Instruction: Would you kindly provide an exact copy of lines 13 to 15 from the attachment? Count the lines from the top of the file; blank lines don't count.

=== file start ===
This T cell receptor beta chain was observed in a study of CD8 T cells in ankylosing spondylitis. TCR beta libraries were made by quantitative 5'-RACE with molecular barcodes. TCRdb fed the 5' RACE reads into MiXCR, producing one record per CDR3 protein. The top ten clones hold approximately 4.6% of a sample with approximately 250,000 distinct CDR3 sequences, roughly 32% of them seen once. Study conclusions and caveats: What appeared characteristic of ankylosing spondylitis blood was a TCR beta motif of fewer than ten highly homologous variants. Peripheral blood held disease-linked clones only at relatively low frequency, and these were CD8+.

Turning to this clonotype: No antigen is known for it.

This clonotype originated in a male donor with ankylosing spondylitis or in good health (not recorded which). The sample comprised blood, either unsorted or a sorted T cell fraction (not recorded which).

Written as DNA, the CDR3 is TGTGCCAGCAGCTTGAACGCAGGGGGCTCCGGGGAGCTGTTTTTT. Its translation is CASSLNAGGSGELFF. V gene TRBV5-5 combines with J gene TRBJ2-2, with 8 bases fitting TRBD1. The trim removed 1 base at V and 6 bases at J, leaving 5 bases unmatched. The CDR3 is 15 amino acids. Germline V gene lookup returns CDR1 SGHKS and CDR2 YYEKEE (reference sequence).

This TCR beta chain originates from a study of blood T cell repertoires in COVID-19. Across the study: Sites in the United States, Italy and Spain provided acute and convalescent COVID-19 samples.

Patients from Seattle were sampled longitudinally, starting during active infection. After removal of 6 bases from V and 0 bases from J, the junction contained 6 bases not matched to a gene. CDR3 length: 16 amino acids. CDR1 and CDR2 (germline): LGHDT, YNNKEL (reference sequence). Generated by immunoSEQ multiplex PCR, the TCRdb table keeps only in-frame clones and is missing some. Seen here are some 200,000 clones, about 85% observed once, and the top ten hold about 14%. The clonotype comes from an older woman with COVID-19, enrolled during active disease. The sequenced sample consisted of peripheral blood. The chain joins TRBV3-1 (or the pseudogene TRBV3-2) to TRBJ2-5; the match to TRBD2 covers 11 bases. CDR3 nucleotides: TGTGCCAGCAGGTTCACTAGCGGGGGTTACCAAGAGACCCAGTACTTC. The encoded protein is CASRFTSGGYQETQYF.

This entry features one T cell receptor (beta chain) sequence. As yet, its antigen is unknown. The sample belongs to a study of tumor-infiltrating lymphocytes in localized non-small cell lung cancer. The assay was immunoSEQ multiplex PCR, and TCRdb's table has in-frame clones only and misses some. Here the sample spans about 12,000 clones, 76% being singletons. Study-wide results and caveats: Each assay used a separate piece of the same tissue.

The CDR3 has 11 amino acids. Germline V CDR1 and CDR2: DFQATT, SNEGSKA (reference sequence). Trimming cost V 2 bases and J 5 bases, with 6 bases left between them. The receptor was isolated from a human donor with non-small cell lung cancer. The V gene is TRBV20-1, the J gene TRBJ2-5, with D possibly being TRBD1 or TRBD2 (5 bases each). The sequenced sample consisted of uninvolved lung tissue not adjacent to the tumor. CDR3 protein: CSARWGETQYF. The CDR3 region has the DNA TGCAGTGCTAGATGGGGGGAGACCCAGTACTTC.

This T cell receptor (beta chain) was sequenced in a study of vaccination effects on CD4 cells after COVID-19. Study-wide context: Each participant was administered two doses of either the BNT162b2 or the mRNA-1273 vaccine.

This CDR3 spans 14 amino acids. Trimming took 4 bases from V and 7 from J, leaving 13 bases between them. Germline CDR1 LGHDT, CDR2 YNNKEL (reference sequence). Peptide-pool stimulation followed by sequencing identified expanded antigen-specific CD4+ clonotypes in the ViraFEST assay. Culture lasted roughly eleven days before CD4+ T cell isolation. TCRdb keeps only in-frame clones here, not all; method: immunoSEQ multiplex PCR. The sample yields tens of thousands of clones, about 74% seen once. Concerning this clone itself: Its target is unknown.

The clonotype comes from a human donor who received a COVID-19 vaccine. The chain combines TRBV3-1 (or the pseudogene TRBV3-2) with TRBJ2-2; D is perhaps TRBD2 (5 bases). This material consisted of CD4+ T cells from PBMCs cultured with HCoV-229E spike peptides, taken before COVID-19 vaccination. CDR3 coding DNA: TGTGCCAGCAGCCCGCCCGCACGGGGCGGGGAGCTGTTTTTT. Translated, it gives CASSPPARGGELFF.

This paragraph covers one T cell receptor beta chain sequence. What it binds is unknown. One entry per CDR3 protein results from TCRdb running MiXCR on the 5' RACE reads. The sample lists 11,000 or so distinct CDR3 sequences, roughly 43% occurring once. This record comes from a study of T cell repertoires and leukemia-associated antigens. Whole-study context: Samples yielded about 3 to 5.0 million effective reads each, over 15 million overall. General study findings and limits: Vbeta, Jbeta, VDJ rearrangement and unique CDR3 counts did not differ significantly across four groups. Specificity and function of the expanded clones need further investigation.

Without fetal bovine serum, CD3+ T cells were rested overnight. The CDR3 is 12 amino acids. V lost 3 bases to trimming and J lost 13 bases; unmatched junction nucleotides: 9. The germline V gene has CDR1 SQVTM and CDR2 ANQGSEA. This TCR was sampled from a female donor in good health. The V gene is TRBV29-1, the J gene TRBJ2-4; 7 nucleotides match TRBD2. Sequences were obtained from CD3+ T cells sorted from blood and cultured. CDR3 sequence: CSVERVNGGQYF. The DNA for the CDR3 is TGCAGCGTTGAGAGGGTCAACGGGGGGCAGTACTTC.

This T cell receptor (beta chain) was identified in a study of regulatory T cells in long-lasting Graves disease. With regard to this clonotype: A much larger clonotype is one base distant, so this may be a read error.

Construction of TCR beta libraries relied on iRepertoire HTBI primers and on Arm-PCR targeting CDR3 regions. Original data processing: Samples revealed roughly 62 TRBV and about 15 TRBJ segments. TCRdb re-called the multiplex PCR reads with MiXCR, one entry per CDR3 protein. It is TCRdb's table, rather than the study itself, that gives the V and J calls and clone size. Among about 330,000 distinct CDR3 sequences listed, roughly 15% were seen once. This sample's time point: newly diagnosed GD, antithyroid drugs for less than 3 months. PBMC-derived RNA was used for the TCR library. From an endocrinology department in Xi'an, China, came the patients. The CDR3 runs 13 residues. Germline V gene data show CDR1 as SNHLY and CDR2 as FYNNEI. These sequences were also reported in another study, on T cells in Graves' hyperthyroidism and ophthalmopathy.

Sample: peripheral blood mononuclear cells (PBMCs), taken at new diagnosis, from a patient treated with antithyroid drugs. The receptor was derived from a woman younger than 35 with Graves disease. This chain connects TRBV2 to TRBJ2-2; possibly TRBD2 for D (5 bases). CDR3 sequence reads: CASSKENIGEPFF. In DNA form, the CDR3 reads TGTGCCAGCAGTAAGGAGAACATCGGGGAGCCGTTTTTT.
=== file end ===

Without fetal bovine serum, CD3+ T cells were rested overnight. The CDR3 is 12 amino acids. V lost 3 bases to trimming and J lost 13 bases; unmatched junction nucleotides: 9. The germline V gene has CDR1 SQVTM and CDR2 ANQGSEA. This TCR was sampled from a female donor in good health. The V gene is TRBV29-1, the J gene TRBJ2-4; 7 nucleotides match TRBD2. Sequences were obtained from CD3+ T cells sorted from blood and cultured. CDR3 sequence: CSVERVNGGQYF. The DNA for the CDR3 is TGCAGCGTTGAGAGGGTCAACGGGGGGCAGTACTTC.

This T cell receptor (beta chain) was identified in a study of regulatory T cells in long-lasting Graves disease. With regard to this clonotype: A much larger clonotype is one base distant, so this may be a read error.

Construction of TCR beta libraries relied on iRepertoire HTBI primers and on Arm-PCR targeting CDR3 regions. Original data processing: Samples revealed roughly 62 TRBV and about 15 TRBJ segments. TCRdb re-called the multiplex PCR reads with MiXCR, one entry per CDR3 protein. It is TCRdb's table, rather than the study itself, that gives the V and J calls and clone size. Among about 330,000 distinct CDR3 sequences listed, roughly 15% were seen once. This sample's time point: newly diagnosed GD, antithyroid drugs for less than 3 months. PBMC-derived RNA was used for the TCR library. From an endocrinology department in Xi'an, China, came the patients. The CDR3 runs 13 residues. Germline V gene data show CDR1 as SNHLY and CDR2 as FYNNEI. These sequences were also reported in another study, on T cells in Graves' hyperthyroidism and ophthalmopathy.